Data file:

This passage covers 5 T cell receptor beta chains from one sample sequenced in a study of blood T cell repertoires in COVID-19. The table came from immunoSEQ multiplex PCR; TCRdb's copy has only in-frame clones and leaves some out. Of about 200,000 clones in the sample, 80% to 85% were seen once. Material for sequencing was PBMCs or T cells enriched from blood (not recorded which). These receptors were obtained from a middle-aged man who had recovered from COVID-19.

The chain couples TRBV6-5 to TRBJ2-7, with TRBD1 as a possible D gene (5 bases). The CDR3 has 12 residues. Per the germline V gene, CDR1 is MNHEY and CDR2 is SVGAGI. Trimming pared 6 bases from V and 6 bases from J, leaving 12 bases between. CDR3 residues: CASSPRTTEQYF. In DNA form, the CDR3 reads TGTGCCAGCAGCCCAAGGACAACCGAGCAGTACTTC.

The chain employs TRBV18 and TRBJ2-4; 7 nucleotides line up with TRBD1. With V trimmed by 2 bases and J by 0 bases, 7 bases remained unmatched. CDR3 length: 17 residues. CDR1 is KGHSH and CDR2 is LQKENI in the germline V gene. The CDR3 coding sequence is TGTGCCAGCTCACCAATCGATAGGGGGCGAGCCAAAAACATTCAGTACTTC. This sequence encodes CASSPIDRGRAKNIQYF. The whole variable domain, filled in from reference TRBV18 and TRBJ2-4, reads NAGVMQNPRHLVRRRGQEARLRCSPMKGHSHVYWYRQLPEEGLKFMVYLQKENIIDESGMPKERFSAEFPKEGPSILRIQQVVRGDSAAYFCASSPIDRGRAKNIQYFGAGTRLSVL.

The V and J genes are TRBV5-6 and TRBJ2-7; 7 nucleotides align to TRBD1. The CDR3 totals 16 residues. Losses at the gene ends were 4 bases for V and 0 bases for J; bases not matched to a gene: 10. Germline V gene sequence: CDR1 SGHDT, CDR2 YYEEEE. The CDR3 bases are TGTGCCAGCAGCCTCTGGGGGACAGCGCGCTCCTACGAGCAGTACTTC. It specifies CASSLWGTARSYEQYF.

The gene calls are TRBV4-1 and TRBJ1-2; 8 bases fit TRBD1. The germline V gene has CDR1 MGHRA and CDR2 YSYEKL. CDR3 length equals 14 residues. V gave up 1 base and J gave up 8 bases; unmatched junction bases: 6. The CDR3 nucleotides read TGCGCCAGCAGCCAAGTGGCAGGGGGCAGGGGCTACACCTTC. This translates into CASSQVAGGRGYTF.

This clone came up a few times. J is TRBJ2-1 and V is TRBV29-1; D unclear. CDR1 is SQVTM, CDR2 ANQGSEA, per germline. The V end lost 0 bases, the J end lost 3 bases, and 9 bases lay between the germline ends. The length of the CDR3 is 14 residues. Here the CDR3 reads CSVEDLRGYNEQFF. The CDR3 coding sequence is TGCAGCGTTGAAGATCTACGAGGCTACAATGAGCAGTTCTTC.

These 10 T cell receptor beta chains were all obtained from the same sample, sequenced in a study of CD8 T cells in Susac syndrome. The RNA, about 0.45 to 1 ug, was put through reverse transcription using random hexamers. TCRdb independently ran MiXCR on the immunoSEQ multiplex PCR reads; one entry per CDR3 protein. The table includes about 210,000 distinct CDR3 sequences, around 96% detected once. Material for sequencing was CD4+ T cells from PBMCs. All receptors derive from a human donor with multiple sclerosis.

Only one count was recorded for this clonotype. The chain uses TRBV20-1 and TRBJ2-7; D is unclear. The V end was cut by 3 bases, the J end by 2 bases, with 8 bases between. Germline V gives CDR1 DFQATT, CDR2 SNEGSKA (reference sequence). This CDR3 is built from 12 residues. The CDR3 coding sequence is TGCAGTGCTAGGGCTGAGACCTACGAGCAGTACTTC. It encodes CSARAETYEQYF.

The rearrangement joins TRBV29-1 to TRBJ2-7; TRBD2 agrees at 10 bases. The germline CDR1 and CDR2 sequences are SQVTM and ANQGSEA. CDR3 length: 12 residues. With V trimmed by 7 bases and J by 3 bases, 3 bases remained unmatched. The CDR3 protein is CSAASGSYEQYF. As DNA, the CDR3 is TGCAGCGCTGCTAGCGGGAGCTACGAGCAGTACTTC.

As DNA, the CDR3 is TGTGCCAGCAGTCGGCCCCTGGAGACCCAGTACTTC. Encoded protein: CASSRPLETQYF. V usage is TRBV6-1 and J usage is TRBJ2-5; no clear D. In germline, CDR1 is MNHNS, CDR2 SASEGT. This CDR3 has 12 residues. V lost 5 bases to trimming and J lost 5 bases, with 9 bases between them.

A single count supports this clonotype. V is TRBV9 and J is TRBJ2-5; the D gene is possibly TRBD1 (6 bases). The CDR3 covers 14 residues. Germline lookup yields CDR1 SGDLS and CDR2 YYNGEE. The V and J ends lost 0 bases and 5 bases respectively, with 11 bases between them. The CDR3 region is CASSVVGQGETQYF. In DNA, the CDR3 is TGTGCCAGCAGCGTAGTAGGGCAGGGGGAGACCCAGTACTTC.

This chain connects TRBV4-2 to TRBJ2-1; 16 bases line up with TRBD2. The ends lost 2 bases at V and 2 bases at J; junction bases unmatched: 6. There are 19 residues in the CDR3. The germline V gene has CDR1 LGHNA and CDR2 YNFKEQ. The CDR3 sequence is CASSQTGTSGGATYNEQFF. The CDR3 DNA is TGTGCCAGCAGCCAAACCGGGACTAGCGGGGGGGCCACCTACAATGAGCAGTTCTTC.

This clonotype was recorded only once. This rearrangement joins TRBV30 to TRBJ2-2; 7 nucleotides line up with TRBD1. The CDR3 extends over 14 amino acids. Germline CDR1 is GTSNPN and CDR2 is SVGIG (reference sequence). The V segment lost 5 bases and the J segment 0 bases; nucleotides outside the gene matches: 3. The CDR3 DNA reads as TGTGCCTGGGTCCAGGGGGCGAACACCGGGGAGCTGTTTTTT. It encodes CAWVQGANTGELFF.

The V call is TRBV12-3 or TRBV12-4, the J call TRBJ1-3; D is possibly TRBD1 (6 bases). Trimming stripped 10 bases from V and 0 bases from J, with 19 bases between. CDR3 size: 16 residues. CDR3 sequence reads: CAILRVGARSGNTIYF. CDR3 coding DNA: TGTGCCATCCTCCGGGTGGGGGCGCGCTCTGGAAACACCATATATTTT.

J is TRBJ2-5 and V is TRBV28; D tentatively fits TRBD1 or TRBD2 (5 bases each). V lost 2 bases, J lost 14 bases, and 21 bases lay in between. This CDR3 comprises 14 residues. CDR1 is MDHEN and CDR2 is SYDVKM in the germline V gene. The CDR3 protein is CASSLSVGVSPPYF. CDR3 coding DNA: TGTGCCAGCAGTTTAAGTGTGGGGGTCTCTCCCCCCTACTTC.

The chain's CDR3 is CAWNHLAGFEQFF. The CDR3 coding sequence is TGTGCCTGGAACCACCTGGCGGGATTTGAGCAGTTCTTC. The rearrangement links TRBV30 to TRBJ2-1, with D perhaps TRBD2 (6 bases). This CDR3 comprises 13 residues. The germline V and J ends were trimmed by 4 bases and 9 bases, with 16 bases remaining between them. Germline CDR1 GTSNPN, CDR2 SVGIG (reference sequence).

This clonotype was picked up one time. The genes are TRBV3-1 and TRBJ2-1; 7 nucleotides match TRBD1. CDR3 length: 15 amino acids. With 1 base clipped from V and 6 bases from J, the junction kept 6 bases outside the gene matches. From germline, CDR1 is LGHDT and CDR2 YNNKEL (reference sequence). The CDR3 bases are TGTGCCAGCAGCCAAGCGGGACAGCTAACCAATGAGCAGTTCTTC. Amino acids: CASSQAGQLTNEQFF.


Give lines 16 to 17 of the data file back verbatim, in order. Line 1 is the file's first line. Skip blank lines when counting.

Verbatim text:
The chain's CDR3 is CAWNHLAGFEQFF. The CDR3 coding sequence is TGTGCCTGGAACCACCTGGCGGGATTTGAGCAGTTCTTC. The rearrangement links TRBV30 to TRBJ2-1, with D perhaps TRBD2 (6 bases). This CDR3 comprises 13 residues. The germline V and J ends were trimmed by 4 bases and 9 bases, with 16 bases remaining between them. Germline CDR1 GTSNPN, CDR2 SVGIG (reference sequence).

This clonotype was picked up one time. The genes are TRBV3-1 and TRBJ2-1; 7 nucleotides match TRBD1. CDR3 length: 15 amino acids. With 1 base clipped from V and 6 bases from J, the junction kept 6 bases outside the gene matches. From germline, CDR1 is LGHDT and CDR2 YNNKEL (reference sequence). The CDR3 bases are TGTGCCAGCAGCCAAGCGGGACAGCTAACCAATGAGCAGTTCTTC. Amino acids: CASSQAGQLTNEQFF.